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with the enormous number of creatures to be seen after. But in such a household as this, one of those most useful beings called, by the common torturing of French words into Swedish, Mamzel, (and in its more barbarised plural, Mamzeller,) comes to the aid of the mistress, and on her devolves the real labour and responsibility. These young women are generally the daughters of the clergy, or of officers.
The art of cookery is a good deal talked of, and forms an important item of occupation in Sweden. The mysteries of that art are yet unpenetrated by
I asked for some soup the other day; it was sent from the table of
ту hostess, and on the surface of some light brown fluid floated a round of preserved pear, and at the bottom lay two fine French plums; the never-absent basin of pounded white sugar was handed to use with the compound, which, tasting like warm water, vinegar, and sugar, I only shook my head at. My Swedish companion, however, added my plate to her own, and putting more sugar to it, seemed to relish the dose amazingly.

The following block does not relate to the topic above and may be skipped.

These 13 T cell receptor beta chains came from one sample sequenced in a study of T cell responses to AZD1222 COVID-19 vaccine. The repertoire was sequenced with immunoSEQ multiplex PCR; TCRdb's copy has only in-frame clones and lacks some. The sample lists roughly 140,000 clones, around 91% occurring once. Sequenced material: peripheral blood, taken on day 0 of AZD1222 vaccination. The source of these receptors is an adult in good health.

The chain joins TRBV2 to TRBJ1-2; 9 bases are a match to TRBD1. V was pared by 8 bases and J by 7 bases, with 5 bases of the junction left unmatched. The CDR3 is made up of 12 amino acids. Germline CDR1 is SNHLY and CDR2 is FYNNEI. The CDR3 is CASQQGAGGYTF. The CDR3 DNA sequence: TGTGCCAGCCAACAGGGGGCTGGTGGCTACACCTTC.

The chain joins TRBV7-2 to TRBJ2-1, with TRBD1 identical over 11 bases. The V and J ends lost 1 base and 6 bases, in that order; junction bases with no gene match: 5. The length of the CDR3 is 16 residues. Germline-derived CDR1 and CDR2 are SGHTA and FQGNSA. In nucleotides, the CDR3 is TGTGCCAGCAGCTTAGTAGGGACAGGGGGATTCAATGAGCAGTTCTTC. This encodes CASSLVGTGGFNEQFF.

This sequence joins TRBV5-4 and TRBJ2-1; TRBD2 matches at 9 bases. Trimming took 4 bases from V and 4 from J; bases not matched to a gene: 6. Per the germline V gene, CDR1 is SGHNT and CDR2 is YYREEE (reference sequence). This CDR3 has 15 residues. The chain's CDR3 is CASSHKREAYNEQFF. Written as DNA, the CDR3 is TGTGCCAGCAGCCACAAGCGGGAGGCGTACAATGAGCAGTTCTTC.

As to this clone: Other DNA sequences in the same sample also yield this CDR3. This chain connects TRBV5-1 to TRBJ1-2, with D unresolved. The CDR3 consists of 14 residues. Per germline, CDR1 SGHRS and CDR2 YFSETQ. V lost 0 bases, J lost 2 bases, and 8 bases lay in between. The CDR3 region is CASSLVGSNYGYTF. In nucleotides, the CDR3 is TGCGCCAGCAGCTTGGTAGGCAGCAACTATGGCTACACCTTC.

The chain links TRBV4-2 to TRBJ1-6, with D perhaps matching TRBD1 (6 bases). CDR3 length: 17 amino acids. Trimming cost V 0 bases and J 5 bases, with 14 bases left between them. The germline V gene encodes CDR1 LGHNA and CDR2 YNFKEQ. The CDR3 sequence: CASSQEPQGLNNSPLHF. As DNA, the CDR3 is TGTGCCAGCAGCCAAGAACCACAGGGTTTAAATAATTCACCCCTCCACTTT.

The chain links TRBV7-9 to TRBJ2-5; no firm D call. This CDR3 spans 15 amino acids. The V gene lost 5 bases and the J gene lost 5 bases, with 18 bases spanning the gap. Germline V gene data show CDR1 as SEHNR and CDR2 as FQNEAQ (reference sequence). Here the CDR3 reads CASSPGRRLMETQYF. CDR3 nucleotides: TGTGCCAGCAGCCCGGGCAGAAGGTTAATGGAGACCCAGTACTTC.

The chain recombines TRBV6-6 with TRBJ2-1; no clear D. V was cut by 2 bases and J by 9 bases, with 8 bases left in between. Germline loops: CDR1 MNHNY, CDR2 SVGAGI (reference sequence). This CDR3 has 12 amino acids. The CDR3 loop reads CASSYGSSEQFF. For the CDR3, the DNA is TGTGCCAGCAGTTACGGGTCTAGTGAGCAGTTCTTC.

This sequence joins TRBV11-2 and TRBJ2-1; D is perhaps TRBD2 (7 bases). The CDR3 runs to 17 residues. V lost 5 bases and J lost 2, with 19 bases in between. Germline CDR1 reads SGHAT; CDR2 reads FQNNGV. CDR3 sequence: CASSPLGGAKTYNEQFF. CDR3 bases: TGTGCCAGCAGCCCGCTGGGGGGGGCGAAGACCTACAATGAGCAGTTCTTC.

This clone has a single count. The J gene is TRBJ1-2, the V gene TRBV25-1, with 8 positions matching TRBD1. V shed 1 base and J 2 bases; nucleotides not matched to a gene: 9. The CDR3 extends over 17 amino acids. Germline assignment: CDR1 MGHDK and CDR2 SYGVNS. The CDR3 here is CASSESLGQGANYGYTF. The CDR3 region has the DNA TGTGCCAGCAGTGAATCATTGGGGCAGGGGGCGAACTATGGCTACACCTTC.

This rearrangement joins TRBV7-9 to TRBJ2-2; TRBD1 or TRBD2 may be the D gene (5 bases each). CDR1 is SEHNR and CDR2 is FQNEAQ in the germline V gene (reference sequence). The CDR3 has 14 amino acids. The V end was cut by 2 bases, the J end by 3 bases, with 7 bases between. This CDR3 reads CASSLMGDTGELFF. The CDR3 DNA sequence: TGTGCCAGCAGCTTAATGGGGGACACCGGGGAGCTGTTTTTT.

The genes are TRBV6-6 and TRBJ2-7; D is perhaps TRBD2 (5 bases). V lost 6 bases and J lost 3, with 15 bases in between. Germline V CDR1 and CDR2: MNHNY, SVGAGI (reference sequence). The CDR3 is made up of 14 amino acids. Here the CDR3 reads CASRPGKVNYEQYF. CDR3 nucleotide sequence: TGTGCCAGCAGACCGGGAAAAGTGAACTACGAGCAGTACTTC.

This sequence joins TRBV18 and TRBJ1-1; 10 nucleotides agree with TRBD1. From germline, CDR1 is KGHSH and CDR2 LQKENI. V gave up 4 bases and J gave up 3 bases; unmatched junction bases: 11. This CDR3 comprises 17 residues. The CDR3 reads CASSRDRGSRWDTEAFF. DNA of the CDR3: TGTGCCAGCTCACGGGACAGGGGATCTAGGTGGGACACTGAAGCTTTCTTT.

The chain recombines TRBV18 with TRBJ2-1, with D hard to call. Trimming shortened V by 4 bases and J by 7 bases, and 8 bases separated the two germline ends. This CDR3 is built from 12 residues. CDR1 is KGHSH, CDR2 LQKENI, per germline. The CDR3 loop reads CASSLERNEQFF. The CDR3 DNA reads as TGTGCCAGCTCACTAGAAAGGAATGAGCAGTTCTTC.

Another time, when I asked for soup, I got barley water with one solitary looking French plum swimming in it.
What we term soup
is, however, called here by the barbarised French term of Bouljong.
The sugar-basin always holds the place of honour on the family dinner table; it is used almost with all things; vegetables, such as spinach, salad, &c., are dressed with it. Meat is horribly bad, and but little used. The art of feeding and fattening cattle, by any artificial means, appears unknown to Sweden; and the look of the wretched creatures, in a living state, which are to form beef and mutton in a dead
one, is quite enough to make one prefer another diet. Vegetables, however, are very unattainable; fish and game are the best articles of food; and the first is the chief
Game, when in season, is excellent and cheap; the flesh of the reindeer is also very good, and